Declarations are not enough. Health care equity needs action, health care leaders say

Ask a health care organization what its top priority is today, and many will say health care equity. But when it comes to creating real change, lip service won’t cut it, one executive said.

“This is virtue signaling,” SCAN Health Plan CEO Sachin Jain said in a recent interview. “It’s fashionable to say you care about it. After the killing of George Floyd, how many health care organizations said, “We support Black Lives Matter?” They said they were going to make big changes in their strategy. They said they would make large donations.

While it’s important to show support for reducing health disparities, health organizations need to establish clear and specific goals to really move the needle, Jain added.

“It’s humbling to see how many people are now interested in this issue,” he said. “But I also think we have a culture in health care where we’ve told ourselves that change is harder than it is, that it has to be slow, that it has to be gradual, that change has to be preceded by intense dialogue and consensus building. I think that’s where we have a leadership gap. This is where we really complicated some of these issues.

“I think more and more organizations need to just say, ‘We’re going to reduce the number of African-American babies who are born low birth weight. We will reduce readmission rates for the population where it is higher.”

Another executive echoed Jane in a recent interview.

“Health equity is a buzzword that everybody uses, and a whole bunch of people have chief health equity officers. But the real work is looking at the actual actions,” said Dr. Joneigh Khaldun, CVS Health’s Chief Health Equity Officer. “It’s not that important how many programs you’ve run. How do you actually build this into your business solutions? Honestly, how are the incentives for the people who work at your company? How are incentives aligned with the goals of reducing inequality?’

Both SCAN Health Plan and CVS Health have identified key areas in which they seek to create change. Long Beach, Calif.-based SCAN targets cholesterol medication adherence among Hispanic members, diabetes control among Hispanics and flu vaccination rates among black members, Jain said. For these purposes, the organization commits itself executive compensation for their success in eliminating differences. The health plan also has a medical group for people experiencing homelessness and recently launched a Medicare Advantage plan for LGBTQ+ members.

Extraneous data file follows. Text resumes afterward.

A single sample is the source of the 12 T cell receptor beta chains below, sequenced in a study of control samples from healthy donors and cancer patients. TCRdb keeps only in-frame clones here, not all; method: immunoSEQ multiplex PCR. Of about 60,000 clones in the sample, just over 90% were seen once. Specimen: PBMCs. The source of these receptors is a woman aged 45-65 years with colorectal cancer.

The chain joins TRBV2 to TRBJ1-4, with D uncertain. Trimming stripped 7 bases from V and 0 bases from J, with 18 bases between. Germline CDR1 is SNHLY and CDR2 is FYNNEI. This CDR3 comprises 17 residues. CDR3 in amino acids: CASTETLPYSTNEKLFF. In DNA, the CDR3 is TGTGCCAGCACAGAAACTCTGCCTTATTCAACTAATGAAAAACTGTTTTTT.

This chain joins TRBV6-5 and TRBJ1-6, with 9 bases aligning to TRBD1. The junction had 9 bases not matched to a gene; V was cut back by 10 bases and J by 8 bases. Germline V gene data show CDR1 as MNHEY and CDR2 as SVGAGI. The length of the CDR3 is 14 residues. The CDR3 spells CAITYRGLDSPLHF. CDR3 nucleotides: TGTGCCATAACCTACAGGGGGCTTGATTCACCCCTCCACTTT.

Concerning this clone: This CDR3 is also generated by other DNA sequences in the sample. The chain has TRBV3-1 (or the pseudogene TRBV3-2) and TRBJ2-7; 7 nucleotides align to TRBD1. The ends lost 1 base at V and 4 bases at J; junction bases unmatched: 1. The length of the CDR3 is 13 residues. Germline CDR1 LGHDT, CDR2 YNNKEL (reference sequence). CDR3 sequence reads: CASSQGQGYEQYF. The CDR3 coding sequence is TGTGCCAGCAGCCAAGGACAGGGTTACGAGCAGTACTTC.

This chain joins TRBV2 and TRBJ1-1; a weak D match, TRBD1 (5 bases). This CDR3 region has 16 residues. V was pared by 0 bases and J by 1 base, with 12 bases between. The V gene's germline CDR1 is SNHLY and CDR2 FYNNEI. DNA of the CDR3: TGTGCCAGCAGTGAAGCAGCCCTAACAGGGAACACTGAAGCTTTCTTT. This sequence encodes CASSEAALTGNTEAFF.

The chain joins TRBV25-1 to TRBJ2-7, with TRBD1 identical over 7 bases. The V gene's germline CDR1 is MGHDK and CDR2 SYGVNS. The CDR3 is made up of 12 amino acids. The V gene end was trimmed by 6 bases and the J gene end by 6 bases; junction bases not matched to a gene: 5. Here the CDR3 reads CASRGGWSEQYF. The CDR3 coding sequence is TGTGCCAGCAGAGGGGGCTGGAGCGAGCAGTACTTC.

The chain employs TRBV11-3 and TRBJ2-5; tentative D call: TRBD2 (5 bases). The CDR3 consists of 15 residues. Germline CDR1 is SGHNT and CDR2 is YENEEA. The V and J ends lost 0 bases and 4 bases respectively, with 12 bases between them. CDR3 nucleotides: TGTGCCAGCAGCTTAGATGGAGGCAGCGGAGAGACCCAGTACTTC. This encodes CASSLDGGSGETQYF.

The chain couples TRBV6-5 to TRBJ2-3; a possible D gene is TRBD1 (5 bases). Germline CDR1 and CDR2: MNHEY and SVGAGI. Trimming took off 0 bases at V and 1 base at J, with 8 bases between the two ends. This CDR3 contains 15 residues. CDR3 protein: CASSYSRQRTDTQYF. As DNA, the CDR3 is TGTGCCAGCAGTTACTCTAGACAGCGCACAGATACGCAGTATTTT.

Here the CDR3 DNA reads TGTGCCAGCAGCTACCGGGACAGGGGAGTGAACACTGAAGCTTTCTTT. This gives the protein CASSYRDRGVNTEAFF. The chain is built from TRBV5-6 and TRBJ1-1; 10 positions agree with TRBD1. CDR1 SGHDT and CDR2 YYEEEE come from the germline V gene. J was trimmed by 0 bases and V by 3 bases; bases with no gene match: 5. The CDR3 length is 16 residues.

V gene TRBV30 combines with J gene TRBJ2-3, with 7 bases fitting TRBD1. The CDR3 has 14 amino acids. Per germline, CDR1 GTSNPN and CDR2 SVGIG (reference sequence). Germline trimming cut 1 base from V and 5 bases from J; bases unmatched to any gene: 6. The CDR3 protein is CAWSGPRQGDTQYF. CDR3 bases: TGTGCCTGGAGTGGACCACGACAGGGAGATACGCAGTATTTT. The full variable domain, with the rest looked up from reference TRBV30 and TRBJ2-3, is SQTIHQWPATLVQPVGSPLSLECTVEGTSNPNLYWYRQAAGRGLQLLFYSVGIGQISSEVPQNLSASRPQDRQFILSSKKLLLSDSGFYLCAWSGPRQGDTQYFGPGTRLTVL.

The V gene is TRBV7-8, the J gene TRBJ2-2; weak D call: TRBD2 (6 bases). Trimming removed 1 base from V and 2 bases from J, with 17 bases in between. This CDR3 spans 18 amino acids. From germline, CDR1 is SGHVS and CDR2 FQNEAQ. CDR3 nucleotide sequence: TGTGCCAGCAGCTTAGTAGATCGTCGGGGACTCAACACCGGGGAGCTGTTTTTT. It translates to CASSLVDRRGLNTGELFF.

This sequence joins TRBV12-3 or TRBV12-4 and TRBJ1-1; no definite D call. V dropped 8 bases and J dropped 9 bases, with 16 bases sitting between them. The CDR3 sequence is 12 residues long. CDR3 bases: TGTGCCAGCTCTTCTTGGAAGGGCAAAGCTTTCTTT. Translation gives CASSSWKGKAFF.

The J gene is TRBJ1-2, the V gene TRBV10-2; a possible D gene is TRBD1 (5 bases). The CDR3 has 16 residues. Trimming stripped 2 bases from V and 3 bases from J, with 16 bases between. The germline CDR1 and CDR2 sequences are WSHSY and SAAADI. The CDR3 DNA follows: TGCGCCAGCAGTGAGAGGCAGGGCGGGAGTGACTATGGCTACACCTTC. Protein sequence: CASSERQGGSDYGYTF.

In Woonsocket, Rhode Island-based CVS Health, meanwhile, is focusing on three key areas: women’s health, heart health and mental health, Haldoon said. While she said the retailer is still ironing out specific strategies, CVS Health recently announced that its new initiative reduced suicide attempts among Aetna members by 15.7% in 2022 compared to 2019.

“We’re still developing our strategies there,” Haldoon said. “But we’re thinking about how do we leverage, for example, our MinuteClinic, our digital footprint with our Medicare members? So we’re really looking at how to lean in and how to actually see improved health outcomes and reduce disparities in those particular areas.

The company has also made several investments in affordable housing, most recently in Bel Air, Kansasand Seattle.

For Jane, one lesson he has learned in fighting health disparities is that there is always more to do.

“You can almost never do enough in this space,” Jane said. “When you’re trying to undo 350 years of societal wrongs, you don’t do it by setting one goal with one goal. That’s not how it’s done. But I really think you have to take it one issue at a time and start moving forward, start changing the values ​​of an organization.

Photo: PeterPencil, Getty Images

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